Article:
The Walk To The Chuppah
In Jewish ceremonies, the processional and recessional order is slightly different than traditional non-Jewish ceremonies. In the Jewish tradition, both of the groom’s parents walk him down the aisle to the chuppah, the altar beneath which the couple exchanges vows. Then the bride and her parents follow. Traditionally, both sets of parents stand under the chuppah during the ceremony, alongside the bride, groom, and rabbi.
For Some Jews Breaking Glass Was Used To Keep Demons Away
In Eastern Europe, the idea of demons associated with different sins became popular in Jewish life. People were thought to be particularly susceptible to demonic possession and curses during rites of passage, like circumcision ceremonies and weddings.
Shattering glass, some scholars suggest, would keep demons away. It would frighten them with a loud noise, or otherwise confuse them into thinking it was an event of mourning, not of celebration.
Choose The Interpretation That Is Most Meaningful To You
Whatever reason resonates with you best, feel free to ask your rabbi or officiant to mention, just before the breaking of the glass, an interpretation that is the most meaningful for you.
And on the subject of breaking the glass, there are all sorts of alternative variations that you can make eg. why not both break the glass together with one swift smash in unison? Be creative and choose the interpretation of the breaking the glass that means the most to you as a couple and it will make that element of your ceremony more momentous.
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BRIDE and GROOM, this glass symbolizes the clarity of your love for each other and the shattering of your old separate lives as you begin anew together.
As you break the glass, all of our blessings will be bestowed upon you.
It is the tradition for everyone present to shout mazeltov as the groom stomps the wedding goblet.
In Hebrew, this means congratulations.
The sound of the glass breaking is also a signal saying, Let the party begin!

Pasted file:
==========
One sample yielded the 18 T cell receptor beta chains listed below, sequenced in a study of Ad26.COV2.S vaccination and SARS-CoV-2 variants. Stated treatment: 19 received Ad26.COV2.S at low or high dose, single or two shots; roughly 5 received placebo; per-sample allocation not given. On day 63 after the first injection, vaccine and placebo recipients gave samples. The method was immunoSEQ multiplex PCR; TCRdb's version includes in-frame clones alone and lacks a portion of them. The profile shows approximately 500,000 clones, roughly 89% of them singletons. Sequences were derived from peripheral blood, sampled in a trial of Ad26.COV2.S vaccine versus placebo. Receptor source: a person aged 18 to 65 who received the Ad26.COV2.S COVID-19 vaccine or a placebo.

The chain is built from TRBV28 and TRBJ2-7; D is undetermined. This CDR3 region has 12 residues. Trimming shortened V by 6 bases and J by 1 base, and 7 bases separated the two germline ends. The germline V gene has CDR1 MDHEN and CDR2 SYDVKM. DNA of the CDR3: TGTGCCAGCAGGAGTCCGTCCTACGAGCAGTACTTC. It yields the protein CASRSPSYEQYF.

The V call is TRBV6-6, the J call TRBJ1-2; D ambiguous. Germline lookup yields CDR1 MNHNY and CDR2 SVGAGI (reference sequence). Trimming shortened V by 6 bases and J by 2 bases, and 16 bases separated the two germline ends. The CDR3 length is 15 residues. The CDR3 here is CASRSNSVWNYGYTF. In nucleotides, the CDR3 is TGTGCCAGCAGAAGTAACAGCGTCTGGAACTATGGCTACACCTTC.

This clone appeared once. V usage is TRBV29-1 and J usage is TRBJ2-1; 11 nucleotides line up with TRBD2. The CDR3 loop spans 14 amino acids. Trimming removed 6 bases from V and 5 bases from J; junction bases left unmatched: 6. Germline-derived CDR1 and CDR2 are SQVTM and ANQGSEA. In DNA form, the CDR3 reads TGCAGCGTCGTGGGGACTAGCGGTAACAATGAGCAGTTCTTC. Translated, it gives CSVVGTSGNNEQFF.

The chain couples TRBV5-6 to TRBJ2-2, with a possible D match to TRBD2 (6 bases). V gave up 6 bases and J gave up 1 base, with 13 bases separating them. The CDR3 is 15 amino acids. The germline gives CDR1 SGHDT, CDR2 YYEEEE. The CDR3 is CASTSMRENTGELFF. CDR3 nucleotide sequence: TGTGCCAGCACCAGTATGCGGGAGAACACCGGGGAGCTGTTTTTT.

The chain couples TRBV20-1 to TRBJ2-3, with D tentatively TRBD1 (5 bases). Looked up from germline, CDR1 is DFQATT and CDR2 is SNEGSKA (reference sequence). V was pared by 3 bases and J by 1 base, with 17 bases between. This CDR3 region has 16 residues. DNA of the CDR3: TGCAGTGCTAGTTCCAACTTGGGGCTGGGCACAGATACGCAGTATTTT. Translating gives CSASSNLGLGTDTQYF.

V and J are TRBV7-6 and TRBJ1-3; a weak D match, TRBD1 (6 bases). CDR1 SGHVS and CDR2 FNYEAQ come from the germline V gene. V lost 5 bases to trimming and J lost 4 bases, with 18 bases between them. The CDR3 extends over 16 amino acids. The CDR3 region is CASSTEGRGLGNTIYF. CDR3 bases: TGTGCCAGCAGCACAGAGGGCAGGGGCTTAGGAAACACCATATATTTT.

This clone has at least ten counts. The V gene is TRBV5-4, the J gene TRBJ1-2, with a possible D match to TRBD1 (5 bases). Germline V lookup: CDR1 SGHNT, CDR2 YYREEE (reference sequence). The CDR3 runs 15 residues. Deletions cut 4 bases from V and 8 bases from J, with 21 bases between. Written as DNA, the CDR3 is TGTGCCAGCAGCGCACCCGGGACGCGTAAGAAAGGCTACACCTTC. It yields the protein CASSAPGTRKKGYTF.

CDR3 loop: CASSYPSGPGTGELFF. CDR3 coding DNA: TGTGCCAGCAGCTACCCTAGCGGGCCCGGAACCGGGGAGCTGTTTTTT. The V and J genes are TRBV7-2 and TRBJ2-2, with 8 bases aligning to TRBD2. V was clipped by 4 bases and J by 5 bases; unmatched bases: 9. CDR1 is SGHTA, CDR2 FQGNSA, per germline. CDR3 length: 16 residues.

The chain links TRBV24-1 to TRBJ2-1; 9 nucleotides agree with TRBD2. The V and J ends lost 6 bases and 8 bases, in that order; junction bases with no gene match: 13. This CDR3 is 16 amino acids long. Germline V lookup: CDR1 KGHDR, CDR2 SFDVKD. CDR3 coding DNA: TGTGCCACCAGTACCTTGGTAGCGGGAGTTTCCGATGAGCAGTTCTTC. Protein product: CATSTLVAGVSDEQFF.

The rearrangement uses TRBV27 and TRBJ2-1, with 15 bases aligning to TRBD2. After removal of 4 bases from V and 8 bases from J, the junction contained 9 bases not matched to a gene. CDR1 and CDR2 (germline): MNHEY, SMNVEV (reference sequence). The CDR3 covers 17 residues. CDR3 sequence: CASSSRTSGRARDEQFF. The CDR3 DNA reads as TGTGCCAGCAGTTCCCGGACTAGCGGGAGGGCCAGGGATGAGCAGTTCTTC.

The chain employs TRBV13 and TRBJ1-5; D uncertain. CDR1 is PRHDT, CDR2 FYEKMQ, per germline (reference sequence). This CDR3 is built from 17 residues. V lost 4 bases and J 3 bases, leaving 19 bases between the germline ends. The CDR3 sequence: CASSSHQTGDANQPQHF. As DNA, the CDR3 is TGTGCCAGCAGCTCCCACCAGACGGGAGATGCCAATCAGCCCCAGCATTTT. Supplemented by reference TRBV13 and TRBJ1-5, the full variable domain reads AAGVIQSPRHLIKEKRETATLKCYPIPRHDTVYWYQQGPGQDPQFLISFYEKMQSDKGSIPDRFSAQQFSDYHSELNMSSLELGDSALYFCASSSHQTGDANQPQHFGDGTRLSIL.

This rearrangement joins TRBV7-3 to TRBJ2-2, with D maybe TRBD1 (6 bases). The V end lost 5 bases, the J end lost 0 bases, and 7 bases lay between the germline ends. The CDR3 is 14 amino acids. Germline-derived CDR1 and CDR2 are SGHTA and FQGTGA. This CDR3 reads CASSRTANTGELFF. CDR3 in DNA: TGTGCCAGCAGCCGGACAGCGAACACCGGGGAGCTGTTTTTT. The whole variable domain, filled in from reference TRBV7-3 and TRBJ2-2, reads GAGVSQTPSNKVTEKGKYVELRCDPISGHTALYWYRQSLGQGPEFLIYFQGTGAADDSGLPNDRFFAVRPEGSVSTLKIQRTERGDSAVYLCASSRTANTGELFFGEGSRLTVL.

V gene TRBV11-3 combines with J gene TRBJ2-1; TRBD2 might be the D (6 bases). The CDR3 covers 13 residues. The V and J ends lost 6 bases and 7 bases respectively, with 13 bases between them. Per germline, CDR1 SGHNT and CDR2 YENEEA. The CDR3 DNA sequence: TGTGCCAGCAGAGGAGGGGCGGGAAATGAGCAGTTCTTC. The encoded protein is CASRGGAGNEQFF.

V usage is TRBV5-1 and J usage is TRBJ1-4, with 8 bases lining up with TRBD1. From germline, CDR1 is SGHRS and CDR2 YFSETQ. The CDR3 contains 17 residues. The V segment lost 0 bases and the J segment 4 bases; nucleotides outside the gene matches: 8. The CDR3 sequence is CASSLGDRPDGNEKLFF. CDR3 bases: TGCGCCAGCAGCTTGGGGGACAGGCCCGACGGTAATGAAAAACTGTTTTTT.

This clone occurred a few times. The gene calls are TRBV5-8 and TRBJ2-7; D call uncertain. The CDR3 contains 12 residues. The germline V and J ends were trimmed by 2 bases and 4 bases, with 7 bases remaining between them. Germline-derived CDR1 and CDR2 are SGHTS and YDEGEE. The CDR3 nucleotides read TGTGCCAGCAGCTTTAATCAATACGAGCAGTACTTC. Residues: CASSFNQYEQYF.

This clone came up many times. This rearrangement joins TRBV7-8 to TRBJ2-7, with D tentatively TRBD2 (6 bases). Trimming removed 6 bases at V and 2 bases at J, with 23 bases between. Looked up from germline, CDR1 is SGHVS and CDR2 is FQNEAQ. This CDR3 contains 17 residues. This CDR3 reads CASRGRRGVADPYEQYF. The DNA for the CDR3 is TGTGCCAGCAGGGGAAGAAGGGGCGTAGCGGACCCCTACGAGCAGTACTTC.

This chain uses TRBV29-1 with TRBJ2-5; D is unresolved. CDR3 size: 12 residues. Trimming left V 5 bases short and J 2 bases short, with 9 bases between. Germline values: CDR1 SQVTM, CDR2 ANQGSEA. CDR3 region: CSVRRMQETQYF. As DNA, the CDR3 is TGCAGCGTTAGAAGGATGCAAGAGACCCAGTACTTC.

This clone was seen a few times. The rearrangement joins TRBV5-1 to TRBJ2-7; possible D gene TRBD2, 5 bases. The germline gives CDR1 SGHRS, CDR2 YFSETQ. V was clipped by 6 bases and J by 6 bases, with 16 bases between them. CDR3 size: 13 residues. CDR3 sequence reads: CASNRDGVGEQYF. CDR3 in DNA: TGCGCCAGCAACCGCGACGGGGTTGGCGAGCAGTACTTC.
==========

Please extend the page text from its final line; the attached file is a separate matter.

Vows Under The Chuppah
A chuppah has four corners and a covered roof to symbolize the new home the bride and groom are building together. In some ceremonies, the four posts of the chuppah are held up by friends or family members throughout the ceremony, supporting the life the couple is building together, while in other instances it may be a freestanding structure decorated with flowers. The canopy is often made of a tallit, or prayer shawl, belonging to a member of the couple or their families.
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Like your marriage, this glass is a beautiful thing.
Its clean and clear, allowing sunshine to flow through it.
If cared for properly, it can last a lifetime.
Like a marriage though, it can also be quite frail.
We stomp the glass at the end of a wedding ceremony to remind you that just as your foot can shatter this glass, so too a single thoughtless act cause irreparable harm to your marriage.
When you entered into marriage today, you committed an irrevocable act permanent and final.
As you stomp this glass at the finish of the ceremony, so too will you be committing an irrevocable act.
It can no more be undone than this glass could be made whole again.
Cherish each other with the love and respect the love of your life deserves.
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Sheva B’rachot: Seven Blessings
The seven blessings, called the Sheva B’rachot, come from ancient teachings. They are often read in both Hebrew and English, and shared by a variety of family members or friends, just as friends and family are invited to perform readings in other types of ceremonies. The blessings focus on joy, celebration, and the power of love. They begin with the blessing over a cup wine, then progress to more grand and celebratory statements, ending with a blessing of joy, peace, companionship, and the opportunity for the bride and groom to rejoice together.
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Let’s Talk About This
Breaking a glass seems like an odd way to celebrate an important life event. After all, broken glasses in literally any other setting typically connotes clumsiness, litter, or an unwelcome kitchen accident. Yet at Jewish weddings, the act of breaking a glass instead cues guests to break out in mazal tovs, song, and joyous dancing. So, what’s the story behind this strange tradition?
One explanation is that even in our happiest moments of life, breaking the glass is a reminder that we must not forget the destruction of the Holy Temple of Jerusalem. The act of breaking a glass is an expression of sadness that we cannot celebrate the marriage with our Temple still standing. In a way though, the broken glass is bittersweet. Building a Jewish home with ones partner is likened to creating a mini version of the Temple for G-d. Shattering the glass is a token reminder that although the Temple of Jerusalem is destroyed, a marriage is a renewed sacred temple for love and spirituality.